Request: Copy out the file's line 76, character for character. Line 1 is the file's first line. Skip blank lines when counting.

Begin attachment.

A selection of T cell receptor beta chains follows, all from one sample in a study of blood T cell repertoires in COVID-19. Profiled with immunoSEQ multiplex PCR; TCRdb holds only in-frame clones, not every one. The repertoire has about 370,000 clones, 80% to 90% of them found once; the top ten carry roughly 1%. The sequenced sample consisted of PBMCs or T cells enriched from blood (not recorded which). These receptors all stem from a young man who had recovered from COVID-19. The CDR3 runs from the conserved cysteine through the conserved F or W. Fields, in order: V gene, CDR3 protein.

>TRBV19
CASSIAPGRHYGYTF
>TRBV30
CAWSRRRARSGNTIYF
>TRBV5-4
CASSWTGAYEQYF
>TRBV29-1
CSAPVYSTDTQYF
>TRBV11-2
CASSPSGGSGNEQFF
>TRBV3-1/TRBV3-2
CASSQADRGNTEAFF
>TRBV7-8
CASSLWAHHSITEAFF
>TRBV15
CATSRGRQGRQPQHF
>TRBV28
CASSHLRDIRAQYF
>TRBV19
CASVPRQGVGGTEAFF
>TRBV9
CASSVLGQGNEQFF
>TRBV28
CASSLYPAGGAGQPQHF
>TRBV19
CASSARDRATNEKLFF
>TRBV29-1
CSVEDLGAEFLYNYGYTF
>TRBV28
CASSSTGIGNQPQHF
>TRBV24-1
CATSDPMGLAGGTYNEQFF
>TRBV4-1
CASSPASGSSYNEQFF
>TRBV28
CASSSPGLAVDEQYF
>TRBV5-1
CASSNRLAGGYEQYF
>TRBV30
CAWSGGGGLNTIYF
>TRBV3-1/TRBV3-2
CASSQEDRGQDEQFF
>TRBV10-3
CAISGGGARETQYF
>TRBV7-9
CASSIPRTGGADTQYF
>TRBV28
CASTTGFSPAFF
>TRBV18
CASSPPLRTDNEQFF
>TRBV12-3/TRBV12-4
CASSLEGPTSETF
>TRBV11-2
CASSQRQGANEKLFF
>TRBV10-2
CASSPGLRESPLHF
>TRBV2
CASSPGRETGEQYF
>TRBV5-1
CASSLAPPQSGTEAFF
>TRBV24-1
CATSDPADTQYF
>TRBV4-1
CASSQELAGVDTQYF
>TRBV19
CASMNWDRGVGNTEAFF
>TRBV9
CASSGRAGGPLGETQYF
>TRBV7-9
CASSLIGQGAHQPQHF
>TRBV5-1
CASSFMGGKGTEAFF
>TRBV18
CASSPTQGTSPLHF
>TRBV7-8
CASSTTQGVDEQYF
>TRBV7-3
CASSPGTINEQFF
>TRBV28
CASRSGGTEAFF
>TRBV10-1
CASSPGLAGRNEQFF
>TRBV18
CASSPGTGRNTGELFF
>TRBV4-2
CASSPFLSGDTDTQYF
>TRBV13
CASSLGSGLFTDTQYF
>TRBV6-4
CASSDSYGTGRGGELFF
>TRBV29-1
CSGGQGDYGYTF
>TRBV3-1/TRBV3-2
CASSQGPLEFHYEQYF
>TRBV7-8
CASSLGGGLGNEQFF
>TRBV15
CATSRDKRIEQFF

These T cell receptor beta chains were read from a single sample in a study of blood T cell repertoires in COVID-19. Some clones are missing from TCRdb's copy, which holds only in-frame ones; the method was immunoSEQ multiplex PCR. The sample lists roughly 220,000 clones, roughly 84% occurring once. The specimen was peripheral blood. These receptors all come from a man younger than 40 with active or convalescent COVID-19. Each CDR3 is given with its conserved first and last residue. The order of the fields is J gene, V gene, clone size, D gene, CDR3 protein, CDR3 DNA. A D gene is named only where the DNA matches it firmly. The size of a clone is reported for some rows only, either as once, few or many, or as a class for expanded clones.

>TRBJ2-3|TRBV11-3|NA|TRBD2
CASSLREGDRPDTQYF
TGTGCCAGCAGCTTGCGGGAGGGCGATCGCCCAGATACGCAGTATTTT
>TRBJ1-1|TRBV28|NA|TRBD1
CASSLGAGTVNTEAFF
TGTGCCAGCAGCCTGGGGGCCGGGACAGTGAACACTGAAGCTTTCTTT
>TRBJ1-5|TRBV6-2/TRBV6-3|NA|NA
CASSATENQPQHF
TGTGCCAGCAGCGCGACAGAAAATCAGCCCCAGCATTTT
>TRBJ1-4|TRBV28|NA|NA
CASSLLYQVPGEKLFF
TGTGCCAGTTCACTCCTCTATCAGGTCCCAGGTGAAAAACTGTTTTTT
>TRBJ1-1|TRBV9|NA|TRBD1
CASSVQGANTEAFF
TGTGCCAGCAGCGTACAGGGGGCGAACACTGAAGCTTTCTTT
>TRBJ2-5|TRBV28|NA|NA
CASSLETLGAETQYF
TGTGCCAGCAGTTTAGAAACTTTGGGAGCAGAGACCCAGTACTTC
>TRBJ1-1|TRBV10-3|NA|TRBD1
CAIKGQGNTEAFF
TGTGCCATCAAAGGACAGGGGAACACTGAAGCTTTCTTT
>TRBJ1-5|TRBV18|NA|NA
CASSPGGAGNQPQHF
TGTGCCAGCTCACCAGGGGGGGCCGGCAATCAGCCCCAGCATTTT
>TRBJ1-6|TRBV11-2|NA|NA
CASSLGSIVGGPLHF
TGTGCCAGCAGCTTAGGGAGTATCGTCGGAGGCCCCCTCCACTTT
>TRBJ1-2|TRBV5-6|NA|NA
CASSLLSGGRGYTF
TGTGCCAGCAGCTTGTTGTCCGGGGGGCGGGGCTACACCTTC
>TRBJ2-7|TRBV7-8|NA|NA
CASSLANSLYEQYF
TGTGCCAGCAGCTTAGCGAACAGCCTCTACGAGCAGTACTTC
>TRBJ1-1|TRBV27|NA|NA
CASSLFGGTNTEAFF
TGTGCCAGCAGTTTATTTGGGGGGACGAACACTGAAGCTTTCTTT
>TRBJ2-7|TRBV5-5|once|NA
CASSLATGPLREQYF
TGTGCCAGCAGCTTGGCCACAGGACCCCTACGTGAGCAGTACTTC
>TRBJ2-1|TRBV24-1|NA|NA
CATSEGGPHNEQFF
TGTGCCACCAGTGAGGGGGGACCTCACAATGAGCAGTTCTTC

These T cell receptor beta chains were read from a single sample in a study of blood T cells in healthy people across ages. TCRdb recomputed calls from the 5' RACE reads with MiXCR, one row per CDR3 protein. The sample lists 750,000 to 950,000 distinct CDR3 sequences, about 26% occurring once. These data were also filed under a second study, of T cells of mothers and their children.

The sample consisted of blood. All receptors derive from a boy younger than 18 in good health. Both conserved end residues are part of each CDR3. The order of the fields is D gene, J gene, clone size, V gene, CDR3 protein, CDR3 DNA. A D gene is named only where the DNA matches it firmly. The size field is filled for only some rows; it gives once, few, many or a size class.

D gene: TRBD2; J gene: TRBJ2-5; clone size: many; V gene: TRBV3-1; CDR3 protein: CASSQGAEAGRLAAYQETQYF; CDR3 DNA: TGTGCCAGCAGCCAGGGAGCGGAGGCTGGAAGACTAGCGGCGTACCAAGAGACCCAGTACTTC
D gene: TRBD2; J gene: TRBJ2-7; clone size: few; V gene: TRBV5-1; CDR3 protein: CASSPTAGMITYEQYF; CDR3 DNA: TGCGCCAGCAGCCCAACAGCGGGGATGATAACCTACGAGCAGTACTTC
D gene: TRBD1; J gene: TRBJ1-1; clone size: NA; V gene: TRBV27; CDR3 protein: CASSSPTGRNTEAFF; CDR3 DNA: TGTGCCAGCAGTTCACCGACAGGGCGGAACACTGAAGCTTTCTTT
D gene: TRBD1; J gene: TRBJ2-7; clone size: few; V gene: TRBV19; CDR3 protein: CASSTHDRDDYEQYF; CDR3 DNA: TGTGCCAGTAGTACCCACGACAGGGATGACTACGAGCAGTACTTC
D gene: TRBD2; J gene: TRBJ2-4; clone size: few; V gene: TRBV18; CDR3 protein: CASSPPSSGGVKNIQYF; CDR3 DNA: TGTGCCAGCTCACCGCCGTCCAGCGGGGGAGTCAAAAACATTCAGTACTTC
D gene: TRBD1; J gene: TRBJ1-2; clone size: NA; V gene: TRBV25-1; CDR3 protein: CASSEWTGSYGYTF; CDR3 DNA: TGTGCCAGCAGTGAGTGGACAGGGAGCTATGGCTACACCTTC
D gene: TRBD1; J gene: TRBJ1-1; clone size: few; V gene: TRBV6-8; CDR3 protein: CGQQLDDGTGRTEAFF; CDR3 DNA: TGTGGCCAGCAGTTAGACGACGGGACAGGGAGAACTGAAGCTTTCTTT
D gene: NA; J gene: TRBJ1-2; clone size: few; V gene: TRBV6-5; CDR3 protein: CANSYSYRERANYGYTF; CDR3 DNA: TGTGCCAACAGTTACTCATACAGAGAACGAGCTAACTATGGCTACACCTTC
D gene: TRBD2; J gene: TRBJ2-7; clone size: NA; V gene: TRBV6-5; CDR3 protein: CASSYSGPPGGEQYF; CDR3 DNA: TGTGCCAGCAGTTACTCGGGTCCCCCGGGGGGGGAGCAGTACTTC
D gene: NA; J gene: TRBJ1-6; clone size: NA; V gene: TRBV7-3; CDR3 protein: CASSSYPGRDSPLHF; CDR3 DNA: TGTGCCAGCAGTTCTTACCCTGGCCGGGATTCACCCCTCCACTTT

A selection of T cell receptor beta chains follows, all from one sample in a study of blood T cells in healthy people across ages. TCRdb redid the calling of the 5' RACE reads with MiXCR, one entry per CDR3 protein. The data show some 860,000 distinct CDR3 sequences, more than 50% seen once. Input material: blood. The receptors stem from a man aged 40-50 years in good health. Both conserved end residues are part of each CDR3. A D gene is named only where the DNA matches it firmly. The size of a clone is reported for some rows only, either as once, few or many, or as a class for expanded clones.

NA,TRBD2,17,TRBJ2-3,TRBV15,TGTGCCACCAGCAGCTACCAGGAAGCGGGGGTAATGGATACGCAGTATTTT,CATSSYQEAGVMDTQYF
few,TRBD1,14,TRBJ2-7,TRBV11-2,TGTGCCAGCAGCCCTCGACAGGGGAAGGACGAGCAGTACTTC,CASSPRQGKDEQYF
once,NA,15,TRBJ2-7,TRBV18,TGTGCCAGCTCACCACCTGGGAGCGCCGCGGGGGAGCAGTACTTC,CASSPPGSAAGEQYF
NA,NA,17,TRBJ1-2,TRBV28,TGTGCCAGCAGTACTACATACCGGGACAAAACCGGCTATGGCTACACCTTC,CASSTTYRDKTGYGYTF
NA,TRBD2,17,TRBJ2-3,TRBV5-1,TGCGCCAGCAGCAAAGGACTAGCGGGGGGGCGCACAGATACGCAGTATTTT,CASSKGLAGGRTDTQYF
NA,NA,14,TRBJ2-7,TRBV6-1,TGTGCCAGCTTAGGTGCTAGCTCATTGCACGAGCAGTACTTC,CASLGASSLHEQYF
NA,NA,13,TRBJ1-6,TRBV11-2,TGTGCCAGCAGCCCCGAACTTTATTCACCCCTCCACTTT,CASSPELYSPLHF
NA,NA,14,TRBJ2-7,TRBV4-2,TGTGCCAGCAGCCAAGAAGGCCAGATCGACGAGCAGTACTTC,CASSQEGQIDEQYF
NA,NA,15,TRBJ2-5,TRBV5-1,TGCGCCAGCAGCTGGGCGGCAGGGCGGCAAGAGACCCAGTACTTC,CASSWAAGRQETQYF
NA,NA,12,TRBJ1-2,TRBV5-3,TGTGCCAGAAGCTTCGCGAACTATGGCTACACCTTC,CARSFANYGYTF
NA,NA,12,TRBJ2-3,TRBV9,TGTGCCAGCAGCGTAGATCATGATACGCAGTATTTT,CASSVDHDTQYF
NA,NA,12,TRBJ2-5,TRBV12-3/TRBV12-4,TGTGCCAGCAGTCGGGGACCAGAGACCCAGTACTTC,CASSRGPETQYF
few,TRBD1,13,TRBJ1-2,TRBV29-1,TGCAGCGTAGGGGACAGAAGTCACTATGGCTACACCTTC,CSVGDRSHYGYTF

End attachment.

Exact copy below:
>TRBV7-8